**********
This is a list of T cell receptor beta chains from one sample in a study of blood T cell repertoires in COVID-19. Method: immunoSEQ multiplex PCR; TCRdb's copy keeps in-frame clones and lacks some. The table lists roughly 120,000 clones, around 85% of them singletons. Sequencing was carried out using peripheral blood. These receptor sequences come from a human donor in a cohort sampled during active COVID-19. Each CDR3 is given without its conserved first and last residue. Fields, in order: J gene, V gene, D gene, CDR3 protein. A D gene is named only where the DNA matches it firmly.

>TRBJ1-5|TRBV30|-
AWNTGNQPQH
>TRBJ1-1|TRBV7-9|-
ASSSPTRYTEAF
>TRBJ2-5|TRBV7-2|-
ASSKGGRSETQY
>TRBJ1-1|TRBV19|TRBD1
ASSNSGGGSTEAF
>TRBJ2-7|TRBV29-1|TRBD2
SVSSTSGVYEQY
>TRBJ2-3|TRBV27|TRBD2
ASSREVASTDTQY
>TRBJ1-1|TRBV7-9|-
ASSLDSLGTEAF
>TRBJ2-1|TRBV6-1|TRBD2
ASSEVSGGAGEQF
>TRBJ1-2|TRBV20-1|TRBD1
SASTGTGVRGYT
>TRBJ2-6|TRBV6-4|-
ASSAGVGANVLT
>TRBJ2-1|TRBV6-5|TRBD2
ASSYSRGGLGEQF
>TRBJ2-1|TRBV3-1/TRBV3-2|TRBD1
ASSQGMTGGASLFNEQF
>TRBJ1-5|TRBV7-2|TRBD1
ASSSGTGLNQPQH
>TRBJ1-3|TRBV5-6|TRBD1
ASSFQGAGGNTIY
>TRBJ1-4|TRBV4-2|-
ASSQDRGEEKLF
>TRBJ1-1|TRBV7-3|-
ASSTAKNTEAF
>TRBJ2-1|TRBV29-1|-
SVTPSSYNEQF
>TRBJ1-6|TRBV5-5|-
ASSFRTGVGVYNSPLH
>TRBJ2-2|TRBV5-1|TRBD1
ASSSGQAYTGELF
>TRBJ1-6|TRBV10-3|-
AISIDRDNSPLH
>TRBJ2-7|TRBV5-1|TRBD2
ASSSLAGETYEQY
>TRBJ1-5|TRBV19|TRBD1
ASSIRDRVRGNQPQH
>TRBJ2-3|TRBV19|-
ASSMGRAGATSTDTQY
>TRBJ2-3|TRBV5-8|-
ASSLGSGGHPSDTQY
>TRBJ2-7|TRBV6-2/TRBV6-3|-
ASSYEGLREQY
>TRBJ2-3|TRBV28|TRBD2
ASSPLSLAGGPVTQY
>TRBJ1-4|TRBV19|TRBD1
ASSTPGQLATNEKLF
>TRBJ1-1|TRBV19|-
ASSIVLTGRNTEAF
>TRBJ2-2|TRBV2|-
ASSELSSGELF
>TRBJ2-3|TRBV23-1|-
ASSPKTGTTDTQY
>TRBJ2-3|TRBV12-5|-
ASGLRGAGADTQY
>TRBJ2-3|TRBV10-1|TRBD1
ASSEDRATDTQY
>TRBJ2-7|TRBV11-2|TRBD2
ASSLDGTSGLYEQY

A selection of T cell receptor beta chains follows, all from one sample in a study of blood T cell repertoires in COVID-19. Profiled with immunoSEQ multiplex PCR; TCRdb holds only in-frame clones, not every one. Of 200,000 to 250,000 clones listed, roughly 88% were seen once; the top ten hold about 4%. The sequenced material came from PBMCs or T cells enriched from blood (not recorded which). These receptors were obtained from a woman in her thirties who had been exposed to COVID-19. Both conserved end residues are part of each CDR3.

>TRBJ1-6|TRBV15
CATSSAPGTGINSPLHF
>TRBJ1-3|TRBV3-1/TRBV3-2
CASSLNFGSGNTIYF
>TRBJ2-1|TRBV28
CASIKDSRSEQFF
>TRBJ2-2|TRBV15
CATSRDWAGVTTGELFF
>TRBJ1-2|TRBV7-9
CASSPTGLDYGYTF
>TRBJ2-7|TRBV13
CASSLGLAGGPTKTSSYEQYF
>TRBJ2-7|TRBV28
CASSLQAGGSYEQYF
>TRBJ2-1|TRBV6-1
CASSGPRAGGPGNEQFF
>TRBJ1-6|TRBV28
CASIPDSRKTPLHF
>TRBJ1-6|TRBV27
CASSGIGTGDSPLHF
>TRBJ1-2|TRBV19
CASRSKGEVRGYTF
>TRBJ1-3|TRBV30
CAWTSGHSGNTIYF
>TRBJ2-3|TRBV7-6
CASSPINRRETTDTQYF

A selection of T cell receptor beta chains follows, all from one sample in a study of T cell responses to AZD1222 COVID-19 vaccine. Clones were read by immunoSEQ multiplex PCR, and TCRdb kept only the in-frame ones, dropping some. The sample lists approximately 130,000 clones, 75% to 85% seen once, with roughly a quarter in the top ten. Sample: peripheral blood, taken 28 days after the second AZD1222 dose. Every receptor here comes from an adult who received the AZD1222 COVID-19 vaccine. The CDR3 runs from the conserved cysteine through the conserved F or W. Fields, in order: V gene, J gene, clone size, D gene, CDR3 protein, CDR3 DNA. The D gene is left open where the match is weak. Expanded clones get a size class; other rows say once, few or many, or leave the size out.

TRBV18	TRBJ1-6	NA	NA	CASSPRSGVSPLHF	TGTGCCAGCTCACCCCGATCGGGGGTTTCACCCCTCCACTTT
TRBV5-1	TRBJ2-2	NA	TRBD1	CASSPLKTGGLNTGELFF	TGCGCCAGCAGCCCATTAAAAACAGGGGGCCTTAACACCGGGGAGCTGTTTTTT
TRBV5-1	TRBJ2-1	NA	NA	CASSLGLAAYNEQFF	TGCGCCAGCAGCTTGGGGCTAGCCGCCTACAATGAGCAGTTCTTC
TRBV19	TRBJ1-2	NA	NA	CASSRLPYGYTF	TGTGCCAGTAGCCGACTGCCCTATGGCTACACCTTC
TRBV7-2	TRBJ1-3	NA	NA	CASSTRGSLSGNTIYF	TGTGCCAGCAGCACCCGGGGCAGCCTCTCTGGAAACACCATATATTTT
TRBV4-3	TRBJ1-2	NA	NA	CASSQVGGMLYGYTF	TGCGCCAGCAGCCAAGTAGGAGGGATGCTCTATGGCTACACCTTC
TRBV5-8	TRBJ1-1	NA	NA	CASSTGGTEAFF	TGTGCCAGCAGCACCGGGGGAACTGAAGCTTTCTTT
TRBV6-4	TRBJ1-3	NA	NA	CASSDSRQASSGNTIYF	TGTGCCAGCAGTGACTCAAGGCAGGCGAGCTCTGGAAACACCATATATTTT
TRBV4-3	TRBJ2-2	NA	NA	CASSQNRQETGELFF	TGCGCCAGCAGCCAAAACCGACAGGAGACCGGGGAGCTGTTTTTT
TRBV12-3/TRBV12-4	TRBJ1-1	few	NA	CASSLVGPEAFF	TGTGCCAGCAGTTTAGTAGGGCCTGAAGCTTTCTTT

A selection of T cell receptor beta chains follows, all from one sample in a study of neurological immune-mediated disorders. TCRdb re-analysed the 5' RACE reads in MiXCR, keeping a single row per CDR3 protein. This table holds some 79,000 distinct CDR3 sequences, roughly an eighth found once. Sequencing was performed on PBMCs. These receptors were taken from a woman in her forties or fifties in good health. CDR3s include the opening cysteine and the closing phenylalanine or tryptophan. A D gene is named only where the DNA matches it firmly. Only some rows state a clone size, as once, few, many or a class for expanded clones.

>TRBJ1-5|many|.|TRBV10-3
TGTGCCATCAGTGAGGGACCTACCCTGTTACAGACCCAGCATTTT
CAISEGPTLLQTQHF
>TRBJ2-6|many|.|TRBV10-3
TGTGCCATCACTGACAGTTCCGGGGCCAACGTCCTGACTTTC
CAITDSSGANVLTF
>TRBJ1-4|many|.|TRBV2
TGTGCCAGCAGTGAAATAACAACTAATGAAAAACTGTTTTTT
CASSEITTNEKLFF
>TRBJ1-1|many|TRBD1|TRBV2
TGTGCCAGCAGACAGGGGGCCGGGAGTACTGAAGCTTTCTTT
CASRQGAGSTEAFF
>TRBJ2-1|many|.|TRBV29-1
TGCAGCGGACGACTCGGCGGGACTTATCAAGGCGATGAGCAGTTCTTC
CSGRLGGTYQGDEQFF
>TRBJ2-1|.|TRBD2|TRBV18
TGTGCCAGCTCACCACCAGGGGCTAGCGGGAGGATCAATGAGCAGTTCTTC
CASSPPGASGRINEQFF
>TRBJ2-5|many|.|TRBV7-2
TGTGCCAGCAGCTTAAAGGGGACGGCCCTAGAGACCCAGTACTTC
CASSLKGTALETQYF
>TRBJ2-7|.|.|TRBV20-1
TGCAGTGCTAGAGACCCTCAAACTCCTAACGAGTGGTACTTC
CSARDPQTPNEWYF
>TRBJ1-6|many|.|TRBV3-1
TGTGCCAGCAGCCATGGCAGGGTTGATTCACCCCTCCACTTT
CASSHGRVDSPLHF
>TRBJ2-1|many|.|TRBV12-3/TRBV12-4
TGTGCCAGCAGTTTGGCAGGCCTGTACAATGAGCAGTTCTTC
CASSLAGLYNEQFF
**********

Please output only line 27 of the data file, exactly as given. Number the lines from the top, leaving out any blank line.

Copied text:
ASSSGTGLNQPQH